The private art collections into which New York City’s legendary Metropolitan Museum of Art digs for gems to borrow and exhibit usually belong to either aristocratic families or multi-national corporations. But in 1950, when Met curators wanted to display “Charles” by Fort Worth artist Dickson Reeder, they didn’t approach the city’s rich collectors named Tandy and Richardson. Nope, the Met had to go to a little school on Cowtown’s South Side.
“Charles” was one of about 30 paintings belonging to Fort Worth’s McLean Middle School.
“[McLean] has a lot of things in their collection that are masterpieces,” said Ken Jackson, founding member of Collectors of Fort Worth Art, an informal group of about 50 people who foster interest in the city’s early art.
Beguiling in a sort of “Mona Lisa” way, the portrait shows a young man (or is he a boy?) sitting on a wooden chair. One hand rests loosely on the top rail of the chair back; the other hand is lower, gripping the wood tightly. He glances sideways, pondering, maybe even brooding. Is he sad, determined, agitated, restless?
The art world fell in love.
Masterpieces, like wine, can take time to ripen. The school bought some paintings in the 1940s, ’50s, and ’60s from local artists who had yet to cement their reputations. Now those paintings represent significant works of some of the city’s best artists.
What was a middle school doing buying original art, in an era when basic school accoutrements were even harder to come by than they are today? And once bought, how did a collection worthy enough to draw the attention of a New York museum end up dust-covered and forgotten? It’s a story of two women’s vision, a gradual dying of interest once those women were gone, and the local art enthusiasts who are rekindling that vision.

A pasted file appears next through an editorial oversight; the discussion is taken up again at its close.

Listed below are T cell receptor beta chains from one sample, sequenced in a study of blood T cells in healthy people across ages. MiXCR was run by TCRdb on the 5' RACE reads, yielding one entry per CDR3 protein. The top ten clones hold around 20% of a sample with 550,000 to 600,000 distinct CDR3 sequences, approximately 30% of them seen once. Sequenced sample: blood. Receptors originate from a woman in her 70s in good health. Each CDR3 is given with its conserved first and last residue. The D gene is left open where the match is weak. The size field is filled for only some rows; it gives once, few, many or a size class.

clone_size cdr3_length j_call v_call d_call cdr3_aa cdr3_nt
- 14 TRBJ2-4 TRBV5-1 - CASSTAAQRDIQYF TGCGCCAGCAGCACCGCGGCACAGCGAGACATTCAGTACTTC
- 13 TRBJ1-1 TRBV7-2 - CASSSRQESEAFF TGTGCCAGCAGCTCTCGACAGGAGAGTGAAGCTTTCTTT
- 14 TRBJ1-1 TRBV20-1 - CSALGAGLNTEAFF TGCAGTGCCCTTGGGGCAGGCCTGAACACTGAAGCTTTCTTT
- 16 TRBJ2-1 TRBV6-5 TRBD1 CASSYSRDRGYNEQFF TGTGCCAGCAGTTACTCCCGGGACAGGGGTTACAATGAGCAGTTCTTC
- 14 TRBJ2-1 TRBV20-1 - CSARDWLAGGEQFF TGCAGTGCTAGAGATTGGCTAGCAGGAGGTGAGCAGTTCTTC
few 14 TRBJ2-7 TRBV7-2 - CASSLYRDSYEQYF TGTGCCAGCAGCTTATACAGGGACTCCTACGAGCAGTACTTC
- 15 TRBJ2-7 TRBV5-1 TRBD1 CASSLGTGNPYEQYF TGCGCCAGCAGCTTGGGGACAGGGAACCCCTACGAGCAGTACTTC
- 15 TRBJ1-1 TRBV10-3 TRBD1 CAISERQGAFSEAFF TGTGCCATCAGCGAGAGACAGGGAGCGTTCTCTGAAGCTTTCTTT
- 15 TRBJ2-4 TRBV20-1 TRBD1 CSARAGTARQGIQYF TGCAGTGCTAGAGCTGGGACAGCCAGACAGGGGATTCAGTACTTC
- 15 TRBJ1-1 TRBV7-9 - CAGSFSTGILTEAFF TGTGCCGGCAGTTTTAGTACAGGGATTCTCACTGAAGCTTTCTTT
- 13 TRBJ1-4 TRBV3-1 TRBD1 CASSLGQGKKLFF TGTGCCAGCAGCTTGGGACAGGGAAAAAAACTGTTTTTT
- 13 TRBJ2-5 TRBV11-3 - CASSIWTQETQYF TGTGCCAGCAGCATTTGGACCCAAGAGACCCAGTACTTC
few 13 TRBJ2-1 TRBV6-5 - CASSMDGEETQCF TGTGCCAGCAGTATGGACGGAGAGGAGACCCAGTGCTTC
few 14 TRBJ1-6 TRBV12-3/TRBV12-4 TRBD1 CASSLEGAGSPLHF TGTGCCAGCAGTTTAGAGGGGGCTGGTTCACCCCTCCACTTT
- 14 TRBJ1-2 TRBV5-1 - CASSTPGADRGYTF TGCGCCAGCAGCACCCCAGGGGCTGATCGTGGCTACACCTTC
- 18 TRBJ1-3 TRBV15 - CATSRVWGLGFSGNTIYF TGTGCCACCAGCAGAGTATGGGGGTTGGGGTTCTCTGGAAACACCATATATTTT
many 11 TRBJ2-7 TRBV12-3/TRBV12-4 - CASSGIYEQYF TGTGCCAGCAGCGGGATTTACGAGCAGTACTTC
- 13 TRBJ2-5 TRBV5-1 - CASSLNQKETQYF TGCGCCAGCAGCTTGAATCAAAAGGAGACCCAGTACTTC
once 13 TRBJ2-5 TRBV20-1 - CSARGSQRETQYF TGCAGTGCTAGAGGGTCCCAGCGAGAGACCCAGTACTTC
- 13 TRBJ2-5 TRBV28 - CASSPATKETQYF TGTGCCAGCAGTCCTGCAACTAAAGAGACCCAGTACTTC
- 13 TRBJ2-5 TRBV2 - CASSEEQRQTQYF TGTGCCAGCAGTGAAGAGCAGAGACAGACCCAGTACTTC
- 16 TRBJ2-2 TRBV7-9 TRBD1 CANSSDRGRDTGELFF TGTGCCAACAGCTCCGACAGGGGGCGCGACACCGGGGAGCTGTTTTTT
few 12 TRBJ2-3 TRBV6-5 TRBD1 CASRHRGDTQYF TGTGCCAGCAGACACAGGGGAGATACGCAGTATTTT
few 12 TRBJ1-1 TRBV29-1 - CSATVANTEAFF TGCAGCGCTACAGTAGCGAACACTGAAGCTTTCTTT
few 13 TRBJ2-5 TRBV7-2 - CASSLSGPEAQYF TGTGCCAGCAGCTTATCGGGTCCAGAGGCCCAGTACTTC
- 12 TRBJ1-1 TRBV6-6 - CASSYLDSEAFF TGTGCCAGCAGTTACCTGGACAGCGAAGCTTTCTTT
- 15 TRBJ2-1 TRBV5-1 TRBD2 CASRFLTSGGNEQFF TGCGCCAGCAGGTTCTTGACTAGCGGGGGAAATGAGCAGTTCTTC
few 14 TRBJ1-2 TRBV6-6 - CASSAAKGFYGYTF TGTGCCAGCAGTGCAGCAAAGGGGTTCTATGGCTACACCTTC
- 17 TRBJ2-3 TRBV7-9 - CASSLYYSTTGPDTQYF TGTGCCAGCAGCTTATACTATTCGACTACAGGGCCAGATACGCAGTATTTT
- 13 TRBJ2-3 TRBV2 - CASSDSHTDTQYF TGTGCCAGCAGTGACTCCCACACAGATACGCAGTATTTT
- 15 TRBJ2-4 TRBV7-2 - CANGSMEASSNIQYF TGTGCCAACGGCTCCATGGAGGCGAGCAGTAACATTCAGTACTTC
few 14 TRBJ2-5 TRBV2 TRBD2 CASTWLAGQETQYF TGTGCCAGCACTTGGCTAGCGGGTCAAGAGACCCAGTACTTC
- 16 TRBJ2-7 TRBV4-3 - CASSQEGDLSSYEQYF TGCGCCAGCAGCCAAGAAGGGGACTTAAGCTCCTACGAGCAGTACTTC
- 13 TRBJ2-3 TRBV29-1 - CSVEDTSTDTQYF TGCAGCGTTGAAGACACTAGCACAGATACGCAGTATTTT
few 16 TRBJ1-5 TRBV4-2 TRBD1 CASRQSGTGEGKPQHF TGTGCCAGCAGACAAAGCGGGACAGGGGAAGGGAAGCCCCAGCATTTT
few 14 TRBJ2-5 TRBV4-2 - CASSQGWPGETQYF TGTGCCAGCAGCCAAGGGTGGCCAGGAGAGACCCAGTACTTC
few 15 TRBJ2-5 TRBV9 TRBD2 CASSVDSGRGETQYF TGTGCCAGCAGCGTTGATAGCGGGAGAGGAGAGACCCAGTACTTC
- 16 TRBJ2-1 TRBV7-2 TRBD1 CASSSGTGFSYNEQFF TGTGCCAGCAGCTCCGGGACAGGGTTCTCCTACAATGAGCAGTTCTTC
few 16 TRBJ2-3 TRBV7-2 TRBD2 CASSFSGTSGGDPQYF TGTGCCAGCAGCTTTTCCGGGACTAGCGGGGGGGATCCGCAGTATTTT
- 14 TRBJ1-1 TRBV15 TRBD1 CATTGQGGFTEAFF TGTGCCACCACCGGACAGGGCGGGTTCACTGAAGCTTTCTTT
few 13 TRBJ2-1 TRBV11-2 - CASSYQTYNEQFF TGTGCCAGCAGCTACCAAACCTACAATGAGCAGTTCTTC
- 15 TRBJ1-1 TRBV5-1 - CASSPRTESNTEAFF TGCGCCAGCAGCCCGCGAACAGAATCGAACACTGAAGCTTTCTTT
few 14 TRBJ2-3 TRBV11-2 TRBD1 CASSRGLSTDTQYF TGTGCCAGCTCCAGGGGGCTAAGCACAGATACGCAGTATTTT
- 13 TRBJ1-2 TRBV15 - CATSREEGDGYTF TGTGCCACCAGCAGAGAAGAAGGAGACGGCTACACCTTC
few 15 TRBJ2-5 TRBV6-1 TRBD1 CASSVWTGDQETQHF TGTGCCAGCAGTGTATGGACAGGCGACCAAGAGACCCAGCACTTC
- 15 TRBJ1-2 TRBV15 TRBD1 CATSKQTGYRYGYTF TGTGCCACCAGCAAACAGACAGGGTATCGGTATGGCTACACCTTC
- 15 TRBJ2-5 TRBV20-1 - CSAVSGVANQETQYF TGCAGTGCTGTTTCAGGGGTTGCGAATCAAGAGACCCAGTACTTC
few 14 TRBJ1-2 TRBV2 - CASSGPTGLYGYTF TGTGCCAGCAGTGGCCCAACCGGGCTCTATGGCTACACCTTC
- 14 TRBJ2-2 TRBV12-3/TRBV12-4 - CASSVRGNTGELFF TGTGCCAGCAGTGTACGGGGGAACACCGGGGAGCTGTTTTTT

Back in 1946, McLean teacher Beatrice Dunning (a respected artist in town) suggested forming an arts council at the school to foster arts appreciation and beautify the campus. Assistant Principal Margaret Sullivan added another idea — acquiring paintings from local and statewide artists and starting a permanent collection. The arts council raised funds and bought its first painting in 1947 — “Jazz Props,” an oil on canvas by S.P. Ziegler, who headed TCU’s art department at the time. The school’s collection grew each year. Artists donated paintings, and other works were purchased through funds raised by faculty, staff, parents, patrons, and school yearbook sales.
By the time Sullivan retired in 1968, the collection had grown to 34 paintings. Artists included some who weren’t renowned at the time but have since become sought-after names from the city’s post-World War II era, including David Brownlow, Don Deardorff, Bror Utter, Emily Guthrie Smith, Blanche McVeigh, George Grammer, and Josephine Mahaffey.
“The collection was so well known at one time, and now it is nearly totally forgotten,” Jackson said. “These things are treasures. Museums don’t have this stuff.”